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Updated 2017-06-23 10:00
Photos and video at PaCommEx
The June 10-11 Pacific Commodore Expo NW was a success! Check out the classic Commodore and Amiga gear. You can find photos at http://blog.retro-link.com/2017/06/saturday-photos-from-pacommex.html and at http://blog.retro-link.com/2017/06/sunday-photos-from-pacommex.html and there is a very
IBM Future Sytem 1975, 1977
An article in New Scientist March 1975 mentions it being dropped. https://books.google.com/books?id=cE06by3TvLcC&lpg=PA716&dq=ibm%20%22future%20system%22&pg=PA716#v=onepage&q=ibm%20%22future%20system%22&f=false ComputerWorld June 1977 quotes Gene Amdahl and mentions IBM dropping Future System.
FCC proposes record fine for robocall scheme
http://www.cbsnews.com/news/fcc-robocall-fine-telephone-spoofing/ Good. We need more enforcement like this.
The "Grid" Dip Oscillator
Anybody still using these? Do Fools licensees even know what they are, for, if not, they cannot be thought of as being _REAL_ radio amateurs under any stretch of the imagination! Tech TE15 Tradiper here.
ENIAC articles
P/S April 1946 https://books.google.com/books?id=niEDAAAAMBAJ&lpg=PA83&dq=popular%20science%20eniac&pg=PA83#v=onepage&q=popular%20science%20eniac&f=false P/M March 1952 (fire control) https://books.google.com/books?id=yNwDAAAAMBAJ&lpg=PA126&dq=popular%20mechanics%20eniac&pg=PA123#v=onepage
How a cash register works 1948
Article in Popular Science 1948 describing the innards of a cash register. interesting. https://books.google.com/books?id=RigDAAAAMBAJ&lpg=PA166&dq=popular%20science%20%22cash%20register%22&pg=PA166#v=onepage&q=popular%20science%20%22cash%20register%22&f=false
The Microsoft security hole at the heart of Russian election hacking
The Microsoft security hole at the heart of Russian election hacking; We're reliving the Visual Basic-spawned bad times of 1999 http://www.computerworld.com/article/3202189/security/the-microsoft-security-hole-at-the-heart-of-russian-election-hacking.html 1996 Moscone MDC; all the banners said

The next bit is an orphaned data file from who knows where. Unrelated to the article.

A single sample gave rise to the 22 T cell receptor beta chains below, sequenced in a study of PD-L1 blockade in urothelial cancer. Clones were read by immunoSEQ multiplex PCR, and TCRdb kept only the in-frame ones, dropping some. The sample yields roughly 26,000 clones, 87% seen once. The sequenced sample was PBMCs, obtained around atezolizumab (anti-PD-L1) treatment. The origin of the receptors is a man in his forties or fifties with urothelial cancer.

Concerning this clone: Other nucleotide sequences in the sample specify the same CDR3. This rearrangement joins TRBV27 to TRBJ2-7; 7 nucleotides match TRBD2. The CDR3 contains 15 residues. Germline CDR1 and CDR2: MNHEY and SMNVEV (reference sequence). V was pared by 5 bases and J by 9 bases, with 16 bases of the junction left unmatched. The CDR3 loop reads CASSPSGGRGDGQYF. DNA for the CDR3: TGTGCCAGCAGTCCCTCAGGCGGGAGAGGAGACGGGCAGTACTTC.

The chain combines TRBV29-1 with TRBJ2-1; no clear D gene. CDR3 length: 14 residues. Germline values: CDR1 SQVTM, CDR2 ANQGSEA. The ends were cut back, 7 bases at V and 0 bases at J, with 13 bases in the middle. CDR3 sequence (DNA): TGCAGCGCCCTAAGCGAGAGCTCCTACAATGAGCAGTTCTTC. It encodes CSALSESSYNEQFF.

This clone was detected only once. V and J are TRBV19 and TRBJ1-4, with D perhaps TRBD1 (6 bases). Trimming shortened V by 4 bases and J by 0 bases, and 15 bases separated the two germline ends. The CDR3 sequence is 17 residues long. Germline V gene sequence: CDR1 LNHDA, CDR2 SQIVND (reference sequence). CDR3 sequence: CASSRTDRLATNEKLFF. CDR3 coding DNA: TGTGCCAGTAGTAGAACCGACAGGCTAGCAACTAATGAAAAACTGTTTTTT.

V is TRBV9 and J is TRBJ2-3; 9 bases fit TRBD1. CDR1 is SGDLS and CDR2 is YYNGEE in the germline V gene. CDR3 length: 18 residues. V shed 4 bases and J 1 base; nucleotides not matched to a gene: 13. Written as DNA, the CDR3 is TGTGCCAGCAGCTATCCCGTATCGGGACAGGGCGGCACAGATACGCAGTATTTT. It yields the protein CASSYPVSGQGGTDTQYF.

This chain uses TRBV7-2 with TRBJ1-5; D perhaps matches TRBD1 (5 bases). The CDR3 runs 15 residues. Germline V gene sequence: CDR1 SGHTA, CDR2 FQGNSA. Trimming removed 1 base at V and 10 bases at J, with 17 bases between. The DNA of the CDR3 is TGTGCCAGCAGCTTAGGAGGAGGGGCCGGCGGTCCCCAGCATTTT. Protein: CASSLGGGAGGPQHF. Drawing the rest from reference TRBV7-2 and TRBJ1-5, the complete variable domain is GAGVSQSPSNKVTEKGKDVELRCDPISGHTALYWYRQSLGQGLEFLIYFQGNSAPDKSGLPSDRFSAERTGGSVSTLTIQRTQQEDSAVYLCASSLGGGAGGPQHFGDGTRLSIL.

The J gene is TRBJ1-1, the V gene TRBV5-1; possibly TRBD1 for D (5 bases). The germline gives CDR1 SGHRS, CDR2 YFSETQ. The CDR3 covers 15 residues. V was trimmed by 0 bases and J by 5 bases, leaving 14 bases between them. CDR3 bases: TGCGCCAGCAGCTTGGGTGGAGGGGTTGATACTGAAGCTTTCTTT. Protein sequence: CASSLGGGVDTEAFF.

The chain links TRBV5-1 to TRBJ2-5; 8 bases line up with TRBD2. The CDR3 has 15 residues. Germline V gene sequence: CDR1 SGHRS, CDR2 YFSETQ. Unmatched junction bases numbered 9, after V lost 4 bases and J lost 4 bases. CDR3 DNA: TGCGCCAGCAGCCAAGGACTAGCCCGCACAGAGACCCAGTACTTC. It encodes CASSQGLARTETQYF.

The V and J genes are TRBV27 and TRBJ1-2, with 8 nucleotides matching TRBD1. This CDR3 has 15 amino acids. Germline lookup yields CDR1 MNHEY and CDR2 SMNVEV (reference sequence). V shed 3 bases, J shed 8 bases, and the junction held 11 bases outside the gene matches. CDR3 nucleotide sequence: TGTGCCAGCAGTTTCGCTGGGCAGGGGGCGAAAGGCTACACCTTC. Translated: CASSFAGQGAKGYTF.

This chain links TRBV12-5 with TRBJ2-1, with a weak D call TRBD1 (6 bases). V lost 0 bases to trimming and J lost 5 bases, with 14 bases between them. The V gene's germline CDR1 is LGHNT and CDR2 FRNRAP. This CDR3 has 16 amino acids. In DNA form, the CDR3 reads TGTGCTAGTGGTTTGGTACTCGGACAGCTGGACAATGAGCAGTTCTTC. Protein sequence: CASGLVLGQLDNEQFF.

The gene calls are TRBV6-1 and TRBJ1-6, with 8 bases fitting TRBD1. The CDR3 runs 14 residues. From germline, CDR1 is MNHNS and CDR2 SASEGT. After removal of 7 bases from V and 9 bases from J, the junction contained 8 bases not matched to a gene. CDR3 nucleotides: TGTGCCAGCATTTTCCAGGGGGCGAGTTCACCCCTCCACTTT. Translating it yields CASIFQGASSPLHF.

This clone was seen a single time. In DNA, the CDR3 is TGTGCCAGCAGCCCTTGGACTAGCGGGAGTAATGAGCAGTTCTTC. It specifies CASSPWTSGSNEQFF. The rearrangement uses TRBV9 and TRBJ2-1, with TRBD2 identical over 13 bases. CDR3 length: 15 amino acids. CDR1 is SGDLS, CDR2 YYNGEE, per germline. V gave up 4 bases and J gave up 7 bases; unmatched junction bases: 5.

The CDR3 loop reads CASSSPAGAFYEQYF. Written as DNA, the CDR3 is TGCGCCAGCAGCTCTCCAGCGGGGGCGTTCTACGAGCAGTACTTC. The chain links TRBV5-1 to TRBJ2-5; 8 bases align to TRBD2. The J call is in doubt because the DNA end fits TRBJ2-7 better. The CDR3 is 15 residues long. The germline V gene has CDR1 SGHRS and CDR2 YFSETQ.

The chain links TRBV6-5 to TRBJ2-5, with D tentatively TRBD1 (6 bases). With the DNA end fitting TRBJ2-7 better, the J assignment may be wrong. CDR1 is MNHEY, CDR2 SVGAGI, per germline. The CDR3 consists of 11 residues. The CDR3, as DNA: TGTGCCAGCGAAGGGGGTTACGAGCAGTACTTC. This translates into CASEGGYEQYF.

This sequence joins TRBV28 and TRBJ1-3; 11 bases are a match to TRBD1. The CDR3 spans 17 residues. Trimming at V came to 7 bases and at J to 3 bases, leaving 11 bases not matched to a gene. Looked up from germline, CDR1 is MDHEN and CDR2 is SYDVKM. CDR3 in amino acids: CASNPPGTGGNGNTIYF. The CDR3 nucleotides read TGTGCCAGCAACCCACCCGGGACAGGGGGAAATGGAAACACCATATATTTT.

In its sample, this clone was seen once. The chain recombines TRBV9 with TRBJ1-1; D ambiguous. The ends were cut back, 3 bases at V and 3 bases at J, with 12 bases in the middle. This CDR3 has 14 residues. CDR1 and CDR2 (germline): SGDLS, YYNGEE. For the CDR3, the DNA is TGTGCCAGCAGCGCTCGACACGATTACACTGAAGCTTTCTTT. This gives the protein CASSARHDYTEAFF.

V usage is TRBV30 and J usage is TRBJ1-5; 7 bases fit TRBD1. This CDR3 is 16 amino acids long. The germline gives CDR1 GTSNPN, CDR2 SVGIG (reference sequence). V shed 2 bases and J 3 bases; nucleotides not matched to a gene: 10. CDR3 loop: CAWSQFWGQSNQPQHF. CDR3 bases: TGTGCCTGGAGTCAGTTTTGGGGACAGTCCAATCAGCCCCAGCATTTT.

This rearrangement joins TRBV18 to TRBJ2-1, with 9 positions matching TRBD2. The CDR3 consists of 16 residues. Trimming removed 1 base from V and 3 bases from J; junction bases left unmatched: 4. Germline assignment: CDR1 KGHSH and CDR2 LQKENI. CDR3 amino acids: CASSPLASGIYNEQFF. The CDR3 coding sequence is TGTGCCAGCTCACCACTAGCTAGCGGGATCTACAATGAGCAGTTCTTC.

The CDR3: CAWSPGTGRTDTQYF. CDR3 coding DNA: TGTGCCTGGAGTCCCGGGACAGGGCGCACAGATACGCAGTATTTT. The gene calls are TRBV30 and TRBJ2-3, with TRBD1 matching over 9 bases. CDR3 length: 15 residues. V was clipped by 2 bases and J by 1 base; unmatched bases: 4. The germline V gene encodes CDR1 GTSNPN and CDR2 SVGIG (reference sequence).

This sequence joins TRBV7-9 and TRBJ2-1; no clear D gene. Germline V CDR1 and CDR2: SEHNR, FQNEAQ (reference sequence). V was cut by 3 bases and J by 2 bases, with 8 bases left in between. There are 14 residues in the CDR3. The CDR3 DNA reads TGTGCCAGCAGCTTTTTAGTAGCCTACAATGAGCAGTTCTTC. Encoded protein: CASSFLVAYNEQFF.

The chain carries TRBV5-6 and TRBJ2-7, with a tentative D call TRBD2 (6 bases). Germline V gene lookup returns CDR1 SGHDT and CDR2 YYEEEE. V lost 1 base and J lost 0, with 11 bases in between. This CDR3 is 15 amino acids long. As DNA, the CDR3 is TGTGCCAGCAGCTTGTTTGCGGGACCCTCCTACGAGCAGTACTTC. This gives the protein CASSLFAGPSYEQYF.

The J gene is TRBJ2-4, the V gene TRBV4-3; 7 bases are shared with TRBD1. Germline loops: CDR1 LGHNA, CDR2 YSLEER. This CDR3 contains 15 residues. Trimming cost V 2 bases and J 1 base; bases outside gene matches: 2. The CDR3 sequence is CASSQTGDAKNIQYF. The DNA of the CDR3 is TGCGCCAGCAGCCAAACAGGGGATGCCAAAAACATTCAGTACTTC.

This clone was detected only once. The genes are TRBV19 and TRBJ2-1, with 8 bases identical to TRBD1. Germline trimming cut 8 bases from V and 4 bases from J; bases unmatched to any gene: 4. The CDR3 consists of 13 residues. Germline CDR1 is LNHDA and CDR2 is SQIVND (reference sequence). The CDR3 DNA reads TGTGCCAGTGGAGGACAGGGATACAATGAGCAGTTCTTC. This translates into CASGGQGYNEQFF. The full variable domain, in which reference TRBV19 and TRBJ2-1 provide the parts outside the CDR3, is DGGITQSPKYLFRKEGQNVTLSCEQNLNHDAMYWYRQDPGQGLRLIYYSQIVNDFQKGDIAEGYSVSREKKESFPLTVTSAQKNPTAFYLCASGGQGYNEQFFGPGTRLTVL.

Before computers: 1957 PRR reserved seat reservations/ticket system
Popular Mechanics article on how a television system enables remote purchase of reserved seat railroad tickets from reservation center. $1 million system, 100 cameras, 100 receivers. https://books.google.com/books?id=FuEDAAAAMBAJ&lpg=PA80&dq=Pennsylvania%20station&pg=PA80#v=onepage&q=Pennsylvan
OT: 1944 railroad dispatching Pennsylvania Station
OFF TOPIC: A detailed article describing railroad dispatching in a busy section. https://books.google.com/books?id=O98DAAAAMBAJ&lpg=PA33&dq=Pennsylvania%20station&pg=PA33#v=onepage&q=Pennsylvania%20station&f=false
Computer Pioneer Harry Husky Dead at 101
Harry Husky was a key team member in building the ENIAC and aided Alan Turing in England to build the ACE computer. Husky also helped design and build two other machines--the SWAC (Standards Western Automatic Computer) and the Bendix G-15. In 2013, the Computer History Museum named him a Museum
Programmers Who Use Spaces Paid More
A survey conducted by the Stack Overflow web forum folks found that programmers who use spaces instead of tabs make considerably *more* money! http://www.bbc.com/news/technology-40302410 -- numerist at aquaporin4 dot com --- This email has been checked for viruses by Avast antivirus
Hermes ad, 1968
Ad for various products. https://books.google.com/books?id=VzMEAAAAMBAJ&lpg=PA2&dq=rotarian%20typewriter&pg=PA2#v=onepage&q=rotarian%20typewriter&f=false It says Hermes was a division of Paillard, which made Bolex cameras.
PC, Ethernet and tablet computer pioneer 'Chuck' Thacker passes
Computer Science has lost a titan: Charles P. “Chuck” Thacker died on Monday, June 12th, aged 74. As the Association for Computing Machinery's In Memoriam records, Thacker's early career saw him join Xerox's famed Palo Alto Research Center (PARC), where he worked on the Xerox Alto, the first
Next FCUG meeting - Sunday, June 18
Happy Father's Day, C= and Ami aficionados! The Fresno Commodore User Group has its next meeting from 10 a.m. to 1:30 p.m., Sunday, June 18 at -- Bobby Salazar's Mexican Restaurant 2839 North Blackstone Ave. (corner of Blackstone and Michigan) Fresno, California (559) 227-1686
Mannix premier--computer installation
The two episodes of the Mannix series will air Thursday afternoon on DECAD. Check local listings. As mentioned, initially he worked for a large company what was heavily into computerization. The first episode or two will probably show a lot of the computer room.
McLeyvier music synthesizer
In the early 1980's, a company in Toronto, Hazelcom Industries, produced a music synthesizer based on an LSI-11/23 running RSX-11M v3.2. The music part of it was written by David McLey, so the product was called the McLeyvier (pun intended). Several people in the industry have told me that
What the DEC?!? Records of Minicomputer Giant Digital Equipment Corporation Open for Research at CHM